#12 Utah State – 0–1. Other #12 seeds went 1–1 (tournament champ Montana and Texas A&M) and 0–1 (tournament champ Kent State)
#13 Air Force – 0–1. Other #13 seeds went 0–1 (tournament champs Iona and Pacific)
#13 Bradley – 2–1.

Ironic that this tournament is remembered as the year of the mid-majors…but they were hosed pretty bad by the selection committee. Only eight berths, six of which made them an underdog based on seeding. And one of those (UAB at #10) was forced to play another underrated at-large team (#7 Wichita State) in the first round.

Led by Final Four participant George Mason, the mid-major at large teams went 9–8, despite not receiving a single seed higher than #8. Strangely, the other #11 seeds were all tournament champions. It seems that this practice has gone out of favor in recent years. Maybe it’s just me, but I don’t see a whole lot of mid-major tournament champions getting seeds higher than other at-large teams recently. Could be a coincidence or a small sample size though.

2007 –
#4 Southern Illinois – 2–1. Other #4 seeds all went 1–1 (Texas, Virginia, and Maryland)
#5 Butler – 2–1. Other #5 seeds went 2–1 (Tennessee and USC) and 1–1 (Virginia Tech)
#7 Nevada – 1–1. Other #7 seeds went 2–1 (tournament champ UNLV) and 1–1 (Indiana and Boston College)
#8 BYU – 1–1. Other #8 seeds went 1–1 (Kentucky) and 0–1 (Marquette and Arizona)
#9 Xavier – 1–1. Other #9 seeds went 1–1 (Michigan State and Purdue) and 0–1 (Villanova)
#12 Old Dominion – Other #12 seeds all went 0–1 (Illinois, Arkansas, and tournament champ Long Beach State)

And now we see the backlash from George Mason’s run to the Final Four in 2006. Had Butler and Xavier won their respective conference tournaments, we could have seen as little as four mid-major at-large selections. Not only that, but they matched up Butler/ODU and BYU/Xavier against each other. Tough to defend these selections.

Even tougher when you consider that every mid-major at-large team performed at least as well as their similarly seeded counterparts. Southern Illinois was the only #4 seed to even make the Sweet Sixteen this year. Butler was one of three #5 seeds to make it to the Sweet Sixteen, but none advanced further. Only fellow mid-major UNLV outperformed Nevada at the #7 seed, and the Rebels were assured of an at-large bid even without winning their conference tournament. BYU and Xavier canceled each other out in the #8/#9 game, but Xavier actually took eventual finalist Ohio State to overtime in the second round.

Finally, Old Dominion joined the other #12 seeds in the rare tournament without a 12 over a 5 upset. I distinctly recall picking three 12s to win this year – ODU, Illinois, and Long Beach State. I always tragically underrate Butler (I picked them to lose in the first round each of the last two seasons); I thought Virginia Tech sucked (they did, but Illinois sucked more); and Long Beach State gave up a ridiculous 121 points to Tennessee (which doesn’t even seem possible in college basketball – that’s more than three points per minute).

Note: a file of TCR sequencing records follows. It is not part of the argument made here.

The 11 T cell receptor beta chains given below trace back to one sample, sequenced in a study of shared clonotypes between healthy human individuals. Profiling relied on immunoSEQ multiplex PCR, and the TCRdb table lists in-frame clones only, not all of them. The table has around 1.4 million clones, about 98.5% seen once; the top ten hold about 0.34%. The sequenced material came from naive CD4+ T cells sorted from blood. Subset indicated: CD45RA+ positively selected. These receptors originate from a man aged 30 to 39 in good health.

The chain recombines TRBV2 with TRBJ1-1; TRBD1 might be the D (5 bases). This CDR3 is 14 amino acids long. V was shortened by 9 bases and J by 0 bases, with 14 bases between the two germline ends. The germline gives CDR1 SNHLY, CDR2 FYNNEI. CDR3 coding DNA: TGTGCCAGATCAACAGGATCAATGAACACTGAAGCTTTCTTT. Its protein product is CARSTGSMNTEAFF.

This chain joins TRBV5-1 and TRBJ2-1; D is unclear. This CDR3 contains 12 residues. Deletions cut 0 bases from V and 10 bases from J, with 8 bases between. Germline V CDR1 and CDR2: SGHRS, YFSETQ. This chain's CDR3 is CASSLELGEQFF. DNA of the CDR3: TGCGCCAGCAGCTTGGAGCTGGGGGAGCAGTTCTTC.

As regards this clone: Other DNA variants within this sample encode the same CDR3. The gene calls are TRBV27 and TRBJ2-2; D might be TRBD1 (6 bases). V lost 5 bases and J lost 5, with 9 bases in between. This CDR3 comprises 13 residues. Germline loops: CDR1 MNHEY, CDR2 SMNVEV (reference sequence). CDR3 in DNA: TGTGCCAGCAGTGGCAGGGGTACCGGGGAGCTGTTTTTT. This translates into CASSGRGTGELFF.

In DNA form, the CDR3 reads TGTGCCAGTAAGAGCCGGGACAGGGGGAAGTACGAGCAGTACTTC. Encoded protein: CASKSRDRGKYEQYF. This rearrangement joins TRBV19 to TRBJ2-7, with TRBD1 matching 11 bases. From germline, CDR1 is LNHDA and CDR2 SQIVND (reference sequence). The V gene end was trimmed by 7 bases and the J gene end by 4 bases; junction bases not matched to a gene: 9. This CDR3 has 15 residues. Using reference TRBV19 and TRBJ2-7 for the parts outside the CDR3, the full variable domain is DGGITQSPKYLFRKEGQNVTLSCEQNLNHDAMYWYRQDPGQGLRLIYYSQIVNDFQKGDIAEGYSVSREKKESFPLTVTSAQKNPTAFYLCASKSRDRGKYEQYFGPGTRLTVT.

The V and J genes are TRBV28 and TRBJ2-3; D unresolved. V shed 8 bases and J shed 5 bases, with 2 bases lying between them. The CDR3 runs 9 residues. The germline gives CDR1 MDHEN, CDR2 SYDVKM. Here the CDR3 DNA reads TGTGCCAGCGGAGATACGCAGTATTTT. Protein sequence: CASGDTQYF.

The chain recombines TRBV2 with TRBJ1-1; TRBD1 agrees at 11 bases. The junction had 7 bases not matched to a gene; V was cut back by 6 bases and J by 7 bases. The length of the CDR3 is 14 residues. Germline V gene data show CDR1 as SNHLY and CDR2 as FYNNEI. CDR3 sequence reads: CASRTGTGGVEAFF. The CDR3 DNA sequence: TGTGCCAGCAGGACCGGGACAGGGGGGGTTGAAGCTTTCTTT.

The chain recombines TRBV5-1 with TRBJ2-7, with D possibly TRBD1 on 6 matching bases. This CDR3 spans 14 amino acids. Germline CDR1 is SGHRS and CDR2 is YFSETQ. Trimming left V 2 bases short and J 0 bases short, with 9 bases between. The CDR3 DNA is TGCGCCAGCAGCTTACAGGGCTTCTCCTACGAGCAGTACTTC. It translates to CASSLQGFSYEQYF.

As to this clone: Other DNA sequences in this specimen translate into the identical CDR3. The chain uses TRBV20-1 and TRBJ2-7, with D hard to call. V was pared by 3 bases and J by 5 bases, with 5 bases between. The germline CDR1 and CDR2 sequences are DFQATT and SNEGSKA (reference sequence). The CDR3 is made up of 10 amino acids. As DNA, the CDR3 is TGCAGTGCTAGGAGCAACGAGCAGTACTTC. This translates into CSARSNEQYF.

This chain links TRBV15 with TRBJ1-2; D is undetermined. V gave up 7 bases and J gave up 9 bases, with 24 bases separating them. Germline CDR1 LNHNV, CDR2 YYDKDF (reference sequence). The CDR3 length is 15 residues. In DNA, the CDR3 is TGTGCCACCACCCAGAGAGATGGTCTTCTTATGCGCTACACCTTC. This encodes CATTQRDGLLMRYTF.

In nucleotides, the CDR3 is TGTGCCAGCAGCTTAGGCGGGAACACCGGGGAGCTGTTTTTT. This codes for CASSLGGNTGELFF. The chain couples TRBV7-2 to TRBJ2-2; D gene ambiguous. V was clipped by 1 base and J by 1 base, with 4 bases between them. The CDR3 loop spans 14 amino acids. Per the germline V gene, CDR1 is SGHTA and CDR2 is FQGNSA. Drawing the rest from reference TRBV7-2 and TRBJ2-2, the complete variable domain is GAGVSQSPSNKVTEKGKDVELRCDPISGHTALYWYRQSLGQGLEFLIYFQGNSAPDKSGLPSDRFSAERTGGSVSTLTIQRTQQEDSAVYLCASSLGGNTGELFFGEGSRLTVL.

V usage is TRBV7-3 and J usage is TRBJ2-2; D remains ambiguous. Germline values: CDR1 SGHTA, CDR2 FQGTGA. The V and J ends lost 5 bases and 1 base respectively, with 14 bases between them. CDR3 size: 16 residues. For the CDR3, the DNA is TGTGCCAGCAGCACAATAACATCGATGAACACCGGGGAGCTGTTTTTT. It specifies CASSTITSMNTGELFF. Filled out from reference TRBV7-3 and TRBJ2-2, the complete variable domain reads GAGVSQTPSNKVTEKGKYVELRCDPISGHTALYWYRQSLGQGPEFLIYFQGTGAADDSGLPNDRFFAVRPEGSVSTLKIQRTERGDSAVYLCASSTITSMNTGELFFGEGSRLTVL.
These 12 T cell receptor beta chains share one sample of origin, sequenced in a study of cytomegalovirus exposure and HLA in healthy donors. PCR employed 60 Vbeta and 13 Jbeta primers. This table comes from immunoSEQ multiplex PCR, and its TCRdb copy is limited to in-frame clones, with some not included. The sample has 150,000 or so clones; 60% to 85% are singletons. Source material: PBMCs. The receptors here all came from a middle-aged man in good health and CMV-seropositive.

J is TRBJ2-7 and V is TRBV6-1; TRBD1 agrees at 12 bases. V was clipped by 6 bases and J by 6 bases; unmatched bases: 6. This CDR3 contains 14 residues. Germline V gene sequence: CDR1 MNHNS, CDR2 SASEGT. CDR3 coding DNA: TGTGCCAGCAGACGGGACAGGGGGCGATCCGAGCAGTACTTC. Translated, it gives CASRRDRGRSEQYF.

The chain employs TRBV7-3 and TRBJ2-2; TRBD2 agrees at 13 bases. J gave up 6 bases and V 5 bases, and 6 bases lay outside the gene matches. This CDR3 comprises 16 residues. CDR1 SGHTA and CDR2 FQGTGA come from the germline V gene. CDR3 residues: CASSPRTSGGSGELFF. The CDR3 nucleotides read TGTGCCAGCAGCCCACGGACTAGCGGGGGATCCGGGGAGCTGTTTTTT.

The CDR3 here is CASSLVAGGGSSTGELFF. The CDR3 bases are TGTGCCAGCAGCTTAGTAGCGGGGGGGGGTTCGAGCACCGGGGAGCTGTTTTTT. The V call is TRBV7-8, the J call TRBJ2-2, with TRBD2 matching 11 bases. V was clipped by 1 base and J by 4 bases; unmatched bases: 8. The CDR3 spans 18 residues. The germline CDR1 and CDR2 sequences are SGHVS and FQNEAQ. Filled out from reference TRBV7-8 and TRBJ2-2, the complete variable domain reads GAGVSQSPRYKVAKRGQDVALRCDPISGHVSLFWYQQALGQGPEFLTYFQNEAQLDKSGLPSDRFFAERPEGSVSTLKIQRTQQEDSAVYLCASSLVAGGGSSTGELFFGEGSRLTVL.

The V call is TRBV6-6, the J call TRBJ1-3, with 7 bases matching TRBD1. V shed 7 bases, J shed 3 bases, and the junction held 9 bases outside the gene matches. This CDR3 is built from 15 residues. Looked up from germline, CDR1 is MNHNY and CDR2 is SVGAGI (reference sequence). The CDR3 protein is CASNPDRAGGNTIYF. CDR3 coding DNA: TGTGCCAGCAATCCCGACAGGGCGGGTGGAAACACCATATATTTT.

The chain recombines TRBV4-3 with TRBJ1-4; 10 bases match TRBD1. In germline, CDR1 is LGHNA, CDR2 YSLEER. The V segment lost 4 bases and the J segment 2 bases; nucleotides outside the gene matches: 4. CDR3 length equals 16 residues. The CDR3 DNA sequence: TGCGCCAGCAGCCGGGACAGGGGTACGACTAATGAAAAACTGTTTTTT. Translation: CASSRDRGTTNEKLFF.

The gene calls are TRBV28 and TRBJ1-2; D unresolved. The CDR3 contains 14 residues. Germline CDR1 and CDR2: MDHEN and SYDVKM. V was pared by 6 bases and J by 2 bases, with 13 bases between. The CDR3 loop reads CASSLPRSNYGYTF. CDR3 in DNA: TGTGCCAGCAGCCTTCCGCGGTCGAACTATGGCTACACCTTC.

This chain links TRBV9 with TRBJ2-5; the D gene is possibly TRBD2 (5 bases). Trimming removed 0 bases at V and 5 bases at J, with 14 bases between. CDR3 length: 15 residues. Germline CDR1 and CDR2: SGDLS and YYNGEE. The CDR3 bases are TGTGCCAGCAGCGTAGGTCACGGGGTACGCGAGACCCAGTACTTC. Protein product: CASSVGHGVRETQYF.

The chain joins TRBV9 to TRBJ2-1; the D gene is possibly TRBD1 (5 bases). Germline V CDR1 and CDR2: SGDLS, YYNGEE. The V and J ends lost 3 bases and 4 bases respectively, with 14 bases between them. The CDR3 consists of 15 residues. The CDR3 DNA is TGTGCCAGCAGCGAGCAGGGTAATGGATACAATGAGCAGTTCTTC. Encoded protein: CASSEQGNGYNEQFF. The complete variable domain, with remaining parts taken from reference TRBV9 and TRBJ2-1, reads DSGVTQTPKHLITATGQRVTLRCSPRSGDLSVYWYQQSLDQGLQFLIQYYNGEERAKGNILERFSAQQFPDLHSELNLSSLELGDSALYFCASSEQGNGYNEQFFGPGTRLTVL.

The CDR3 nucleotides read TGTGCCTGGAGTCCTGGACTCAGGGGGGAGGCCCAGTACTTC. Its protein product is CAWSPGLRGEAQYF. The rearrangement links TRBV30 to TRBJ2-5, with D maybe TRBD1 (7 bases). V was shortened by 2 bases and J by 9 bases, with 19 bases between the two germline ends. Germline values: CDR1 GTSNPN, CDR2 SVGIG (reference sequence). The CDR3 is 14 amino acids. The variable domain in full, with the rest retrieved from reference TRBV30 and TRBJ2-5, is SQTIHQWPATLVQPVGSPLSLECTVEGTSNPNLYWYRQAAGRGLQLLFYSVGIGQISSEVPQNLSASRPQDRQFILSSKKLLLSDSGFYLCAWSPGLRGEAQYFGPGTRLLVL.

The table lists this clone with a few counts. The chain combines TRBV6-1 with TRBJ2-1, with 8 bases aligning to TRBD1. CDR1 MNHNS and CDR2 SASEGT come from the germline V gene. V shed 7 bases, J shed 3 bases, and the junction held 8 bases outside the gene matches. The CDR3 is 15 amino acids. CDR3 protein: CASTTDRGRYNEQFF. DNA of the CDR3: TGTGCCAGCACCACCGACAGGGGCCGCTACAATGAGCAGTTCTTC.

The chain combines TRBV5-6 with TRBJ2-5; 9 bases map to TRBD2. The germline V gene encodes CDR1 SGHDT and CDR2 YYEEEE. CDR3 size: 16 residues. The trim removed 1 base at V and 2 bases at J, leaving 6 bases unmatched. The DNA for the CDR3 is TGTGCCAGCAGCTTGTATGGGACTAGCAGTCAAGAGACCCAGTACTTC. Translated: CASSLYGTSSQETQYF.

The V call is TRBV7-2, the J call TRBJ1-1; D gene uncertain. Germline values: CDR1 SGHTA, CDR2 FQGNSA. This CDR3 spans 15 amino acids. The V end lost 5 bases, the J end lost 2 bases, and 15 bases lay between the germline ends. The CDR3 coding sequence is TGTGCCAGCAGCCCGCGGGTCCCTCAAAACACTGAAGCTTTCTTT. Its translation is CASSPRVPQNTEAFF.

2008 –
#3 Xavier – 3–1. Other #3 seeds went 3–1 (Louisville) and 2–1 (Wisconsin and Stanford)
#7 Gonzaga – 0–1. Other #7 seeds went 2–1 (West Virginia) and 1–1 (tournament champ Butler and Miami (FL)
#8 BYU – 0–1. Other #8 seeds went 1–1 (Mississippi State and tournament champ UNLV) and 0–1 (Indiana)
#10 South Alabama – 0–1. Other #10 seeds went 3–1 (tournament champ Davidson) and 0–1 (Arizona)
#10 St. Mary’s – 0–1.
#11 St. Joseph’s – 0–1. Other #11 seeds went 1–1 (Kansas State) and 0–1 (Kentucky and Baylor)

Another swing and a miss for mid-majors. Only six teams got in for the second year in a row. The selection committee continued to stick mid-majors against each other. Including tournament champions from mid-major conferences, the first round saw Drake/Western Kentucky, Gonzaga/Davidson, UNLV/Kent State, and Butler/South Alabama. Maybe this was the fair way to do things…but the NCAA Tournament is a fan spectacle and the fun comes from Cinderellas beating Giants, not Cinderellas beating Cinderellas.

Xavier is actually the biggest mid-major supporter of them all: although they have won five consecutive Atlantic Ten championships, they have yet to win a single conference tournament during that time. In every year but 2010, the winner of the A-10 tournament would not otherwise have gotten in.

This was another huge year for mid-majors, it’s just that several of the teams that made deep runs qualified automatically. Stephen Curry’s Davidson squad made a dramatic run to the Elite Eight, Western Kentucky made it to the Sweet Sixteen, and #13 seeds Siena and San Diego each won their first round games.